Truro Family of Doctors Sees Value, Relaxation in Woodlot Management
NOTE: The following is a feature story about the Woodlot Owner of the Year Award.
Three generations of Truro-area doctors know the value of being recognized as good stewards of the forest.
When the Cook family received a regional Woodlot Owner of the Year Award in 2009, "it made us feel a lot better about what we are doing," says George Cook, the eldest of the family of doctors.
"I think the more people are aware of the values you're trying to promote in your woodlot, the more people will take an interest in it and maybe decide to do it themselves," says son Steven.
George, who spent part of his childhood roaming woods in Hants County, bought one parcel of land in the 1970s in Colchester County. The woodlot is now 366 hectares (904 acres) of mainly hardwoods, such as sugar maple, with some softwoods and about 2.4 hectares (six acres) of wild blueberries.
The Cooks based their decisions on advice from foresters and forest technicians.
"Without a management plan, I wouldn't have known how to carry out any of the activities in a way that would produce the kind of results that came to pass," says George.
Within the past three years, a new management plan has been developed.
"We'd like to have a more diversified forest," said Steven. There is also more focus on the recreational benefits of the woodlot, including the possible creation of a nature trail.
George's grandson Chris says the new plan fits in well with the priorities of his young family.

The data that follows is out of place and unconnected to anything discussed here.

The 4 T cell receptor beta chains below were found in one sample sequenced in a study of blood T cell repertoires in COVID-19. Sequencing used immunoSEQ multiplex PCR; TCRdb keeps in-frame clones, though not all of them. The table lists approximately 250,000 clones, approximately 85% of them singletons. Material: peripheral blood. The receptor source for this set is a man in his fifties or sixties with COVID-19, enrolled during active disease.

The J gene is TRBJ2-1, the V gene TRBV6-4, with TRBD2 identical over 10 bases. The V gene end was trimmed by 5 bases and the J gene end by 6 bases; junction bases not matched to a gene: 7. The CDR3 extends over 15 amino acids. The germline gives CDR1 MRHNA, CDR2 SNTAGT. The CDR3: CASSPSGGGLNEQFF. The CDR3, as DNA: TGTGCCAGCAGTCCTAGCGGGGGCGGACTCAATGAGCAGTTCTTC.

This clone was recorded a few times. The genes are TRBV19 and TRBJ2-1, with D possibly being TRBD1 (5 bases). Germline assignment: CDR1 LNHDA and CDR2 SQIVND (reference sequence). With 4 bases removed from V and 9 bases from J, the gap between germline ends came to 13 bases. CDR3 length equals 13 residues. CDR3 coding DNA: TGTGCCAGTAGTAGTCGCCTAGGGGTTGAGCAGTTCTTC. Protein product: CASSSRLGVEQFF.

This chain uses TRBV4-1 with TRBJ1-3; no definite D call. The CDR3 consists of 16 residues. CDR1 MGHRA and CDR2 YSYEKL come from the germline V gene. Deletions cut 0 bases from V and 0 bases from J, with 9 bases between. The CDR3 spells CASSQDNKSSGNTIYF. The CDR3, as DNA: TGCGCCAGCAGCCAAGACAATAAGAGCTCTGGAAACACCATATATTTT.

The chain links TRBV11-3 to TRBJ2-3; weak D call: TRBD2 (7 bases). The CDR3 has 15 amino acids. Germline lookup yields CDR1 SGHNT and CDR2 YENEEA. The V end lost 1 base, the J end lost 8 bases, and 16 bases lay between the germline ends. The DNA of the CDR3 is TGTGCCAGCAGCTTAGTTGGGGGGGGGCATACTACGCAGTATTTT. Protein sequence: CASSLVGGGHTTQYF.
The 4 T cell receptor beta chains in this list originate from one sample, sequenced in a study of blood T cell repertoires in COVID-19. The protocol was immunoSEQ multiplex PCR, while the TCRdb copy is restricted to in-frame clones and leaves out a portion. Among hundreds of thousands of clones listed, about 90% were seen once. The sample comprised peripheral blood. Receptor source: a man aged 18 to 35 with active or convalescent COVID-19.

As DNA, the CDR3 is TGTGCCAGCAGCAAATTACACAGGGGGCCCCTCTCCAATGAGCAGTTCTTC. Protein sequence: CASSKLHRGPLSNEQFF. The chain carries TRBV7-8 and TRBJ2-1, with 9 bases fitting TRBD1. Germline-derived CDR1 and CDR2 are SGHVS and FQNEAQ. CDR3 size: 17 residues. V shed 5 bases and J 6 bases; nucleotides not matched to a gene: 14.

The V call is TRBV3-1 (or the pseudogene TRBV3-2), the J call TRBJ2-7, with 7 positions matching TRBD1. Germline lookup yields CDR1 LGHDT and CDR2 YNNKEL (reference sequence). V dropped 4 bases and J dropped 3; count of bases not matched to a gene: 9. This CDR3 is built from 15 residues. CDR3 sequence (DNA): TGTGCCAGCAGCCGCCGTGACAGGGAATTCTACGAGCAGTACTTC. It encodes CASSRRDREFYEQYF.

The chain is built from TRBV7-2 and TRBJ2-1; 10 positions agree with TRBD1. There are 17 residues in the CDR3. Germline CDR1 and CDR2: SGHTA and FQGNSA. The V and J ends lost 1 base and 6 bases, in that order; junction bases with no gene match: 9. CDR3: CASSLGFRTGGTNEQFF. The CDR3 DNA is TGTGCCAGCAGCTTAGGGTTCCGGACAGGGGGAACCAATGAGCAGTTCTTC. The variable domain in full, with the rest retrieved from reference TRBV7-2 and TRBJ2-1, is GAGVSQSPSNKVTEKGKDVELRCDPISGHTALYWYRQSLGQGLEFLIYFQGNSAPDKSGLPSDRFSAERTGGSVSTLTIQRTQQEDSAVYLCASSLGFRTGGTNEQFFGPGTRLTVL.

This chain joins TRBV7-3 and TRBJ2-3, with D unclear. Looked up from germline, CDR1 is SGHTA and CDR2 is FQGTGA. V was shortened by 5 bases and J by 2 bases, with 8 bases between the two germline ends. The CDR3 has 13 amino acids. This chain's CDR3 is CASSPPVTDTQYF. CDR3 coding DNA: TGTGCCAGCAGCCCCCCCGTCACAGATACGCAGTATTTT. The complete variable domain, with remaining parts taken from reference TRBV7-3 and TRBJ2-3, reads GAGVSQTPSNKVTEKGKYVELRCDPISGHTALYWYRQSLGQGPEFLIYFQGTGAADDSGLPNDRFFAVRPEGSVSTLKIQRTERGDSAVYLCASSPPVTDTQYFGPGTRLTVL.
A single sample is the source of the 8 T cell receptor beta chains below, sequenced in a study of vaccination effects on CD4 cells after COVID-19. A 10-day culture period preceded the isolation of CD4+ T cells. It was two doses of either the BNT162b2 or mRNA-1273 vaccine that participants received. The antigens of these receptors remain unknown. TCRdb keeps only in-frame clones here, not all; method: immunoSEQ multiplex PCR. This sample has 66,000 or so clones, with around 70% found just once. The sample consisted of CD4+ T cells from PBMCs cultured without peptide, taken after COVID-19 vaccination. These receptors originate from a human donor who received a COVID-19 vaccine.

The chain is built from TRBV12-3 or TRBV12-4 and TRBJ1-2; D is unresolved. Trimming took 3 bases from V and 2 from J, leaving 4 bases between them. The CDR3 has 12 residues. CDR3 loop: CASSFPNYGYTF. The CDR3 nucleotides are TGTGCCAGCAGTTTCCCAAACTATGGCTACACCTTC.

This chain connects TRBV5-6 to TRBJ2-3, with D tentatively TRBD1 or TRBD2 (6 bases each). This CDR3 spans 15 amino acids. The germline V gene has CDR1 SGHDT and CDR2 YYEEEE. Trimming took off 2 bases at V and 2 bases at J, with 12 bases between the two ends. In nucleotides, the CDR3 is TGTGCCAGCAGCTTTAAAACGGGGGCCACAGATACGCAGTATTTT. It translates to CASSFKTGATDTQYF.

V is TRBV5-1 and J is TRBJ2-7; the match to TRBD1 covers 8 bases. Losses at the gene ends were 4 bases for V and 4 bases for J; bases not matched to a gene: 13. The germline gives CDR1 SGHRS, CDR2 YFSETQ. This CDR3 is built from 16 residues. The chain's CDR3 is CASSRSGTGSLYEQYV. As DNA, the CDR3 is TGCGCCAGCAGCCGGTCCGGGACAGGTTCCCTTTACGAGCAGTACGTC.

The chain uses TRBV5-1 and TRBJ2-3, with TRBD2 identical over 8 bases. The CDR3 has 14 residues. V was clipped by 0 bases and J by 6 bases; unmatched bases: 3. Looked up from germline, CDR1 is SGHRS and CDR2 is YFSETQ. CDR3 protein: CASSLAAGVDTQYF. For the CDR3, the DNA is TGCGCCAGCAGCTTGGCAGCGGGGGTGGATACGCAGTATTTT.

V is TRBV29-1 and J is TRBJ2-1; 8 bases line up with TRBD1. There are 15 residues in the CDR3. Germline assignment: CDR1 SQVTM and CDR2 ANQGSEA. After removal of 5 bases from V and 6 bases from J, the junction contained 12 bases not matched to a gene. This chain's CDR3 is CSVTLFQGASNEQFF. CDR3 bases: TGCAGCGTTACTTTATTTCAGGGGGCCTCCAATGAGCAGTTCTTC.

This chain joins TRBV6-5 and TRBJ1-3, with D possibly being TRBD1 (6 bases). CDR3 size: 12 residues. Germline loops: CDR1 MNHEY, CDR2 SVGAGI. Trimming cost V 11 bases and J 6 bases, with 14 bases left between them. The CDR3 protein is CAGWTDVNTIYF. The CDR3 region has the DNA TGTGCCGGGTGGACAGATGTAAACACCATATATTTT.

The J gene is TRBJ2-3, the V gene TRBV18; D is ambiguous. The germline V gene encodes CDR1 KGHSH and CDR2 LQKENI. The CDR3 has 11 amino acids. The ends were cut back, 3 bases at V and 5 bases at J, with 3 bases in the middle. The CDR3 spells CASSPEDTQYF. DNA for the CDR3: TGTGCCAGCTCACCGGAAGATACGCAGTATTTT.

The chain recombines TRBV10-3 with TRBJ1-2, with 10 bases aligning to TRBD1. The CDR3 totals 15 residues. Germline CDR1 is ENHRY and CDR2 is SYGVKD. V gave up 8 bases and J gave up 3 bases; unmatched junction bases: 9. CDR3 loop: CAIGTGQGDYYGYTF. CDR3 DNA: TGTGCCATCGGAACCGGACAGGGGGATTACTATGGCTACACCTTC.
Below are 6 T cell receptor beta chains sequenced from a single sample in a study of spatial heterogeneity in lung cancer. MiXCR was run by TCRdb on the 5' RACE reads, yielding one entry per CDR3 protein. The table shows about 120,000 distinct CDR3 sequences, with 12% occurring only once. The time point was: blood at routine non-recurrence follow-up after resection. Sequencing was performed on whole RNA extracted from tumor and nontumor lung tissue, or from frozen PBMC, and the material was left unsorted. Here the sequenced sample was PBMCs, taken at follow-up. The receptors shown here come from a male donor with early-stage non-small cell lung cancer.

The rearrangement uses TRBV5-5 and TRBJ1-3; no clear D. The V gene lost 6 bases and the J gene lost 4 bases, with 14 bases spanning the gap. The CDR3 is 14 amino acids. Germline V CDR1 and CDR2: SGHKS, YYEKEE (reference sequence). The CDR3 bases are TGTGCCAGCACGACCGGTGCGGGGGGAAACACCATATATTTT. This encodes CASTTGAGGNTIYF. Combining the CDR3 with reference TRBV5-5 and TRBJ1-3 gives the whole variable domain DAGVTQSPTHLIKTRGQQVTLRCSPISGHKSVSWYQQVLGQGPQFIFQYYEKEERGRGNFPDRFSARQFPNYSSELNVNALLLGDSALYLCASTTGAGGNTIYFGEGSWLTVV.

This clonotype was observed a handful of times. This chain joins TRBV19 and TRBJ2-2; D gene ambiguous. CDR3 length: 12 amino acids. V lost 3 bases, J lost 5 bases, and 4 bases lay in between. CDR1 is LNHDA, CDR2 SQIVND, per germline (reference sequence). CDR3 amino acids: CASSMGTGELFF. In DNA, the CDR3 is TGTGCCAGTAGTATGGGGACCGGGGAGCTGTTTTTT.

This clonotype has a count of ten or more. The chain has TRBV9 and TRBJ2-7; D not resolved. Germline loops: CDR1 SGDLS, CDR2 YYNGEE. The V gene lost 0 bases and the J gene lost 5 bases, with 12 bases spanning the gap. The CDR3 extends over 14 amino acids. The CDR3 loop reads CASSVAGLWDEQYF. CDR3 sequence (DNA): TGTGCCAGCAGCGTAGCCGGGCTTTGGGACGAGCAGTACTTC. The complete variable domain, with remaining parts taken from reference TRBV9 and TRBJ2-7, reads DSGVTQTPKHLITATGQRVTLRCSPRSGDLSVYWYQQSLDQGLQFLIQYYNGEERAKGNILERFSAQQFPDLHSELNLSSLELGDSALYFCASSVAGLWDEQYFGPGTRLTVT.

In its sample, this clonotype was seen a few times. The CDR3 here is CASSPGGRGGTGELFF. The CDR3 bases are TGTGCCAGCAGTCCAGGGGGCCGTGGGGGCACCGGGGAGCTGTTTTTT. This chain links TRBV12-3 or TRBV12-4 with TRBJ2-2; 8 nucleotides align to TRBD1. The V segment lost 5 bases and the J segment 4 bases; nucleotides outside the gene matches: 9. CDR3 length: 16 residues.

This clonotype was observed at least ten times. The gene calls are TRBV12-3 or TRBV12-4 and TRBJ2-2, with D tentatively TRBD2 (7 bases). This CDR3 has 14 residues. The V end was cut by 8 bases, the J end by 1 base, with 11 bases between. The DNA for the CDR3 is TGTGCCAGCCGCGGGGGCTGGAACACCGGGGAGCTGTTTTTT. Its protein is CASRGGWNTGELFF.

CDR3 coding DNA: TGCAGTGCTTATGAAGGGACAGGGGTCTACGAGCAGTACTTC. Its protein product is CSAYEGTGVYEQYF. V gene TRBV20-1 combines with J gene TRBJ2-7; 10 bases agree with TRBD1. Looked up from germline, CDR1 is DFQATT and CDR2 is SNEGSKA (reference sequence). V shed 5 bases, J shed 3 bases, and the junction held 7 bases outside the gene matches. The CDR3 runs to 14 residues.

"We're focused more on what the kids can do in the woodlot and on having a diversity, of tree types and strawberries and blueberries and what we can use the forest for now and in the future."
Like many people whose work involves a lot of mental effort, time on the woodlot has its own rewards.
"As physicians, in an office or hospital environment we're seeing and talking to people, dealing with problems all day long," says Steven. "As much as we might enjoy that, getting out into the woods is totally different. It's like going on vacation, except you don't have to take a week off and travel to the other side of the world."
There are many dedicated woodlot owners across Nova Scotia and the Department of Natural Resources would like to hear more about them. People who know someone managing their woodland in a sustainable way, should consider nominating them for the 22nd annual Woodlot Owner of the Year Award (WOYA). The deadline for nominations is April 15, 2011.
Eligible woodlot owners must live in the province, own 20 to 800 hectares (50-2,000 acres) of woodland and be willing to host a field day. Nomination forms and more information about the WOYA program can be found at www.gov.ns.ca/natr or by calling toll-free 1-866-226-7577.
Taking the time to nominate a person or family for their stewardship of the forest could result in a welcome surprise for a neighbour, friend, or acquaintance.
"Being told we have a nice woodlot and we've done nice things to it, it made us feel really good," says George Cook.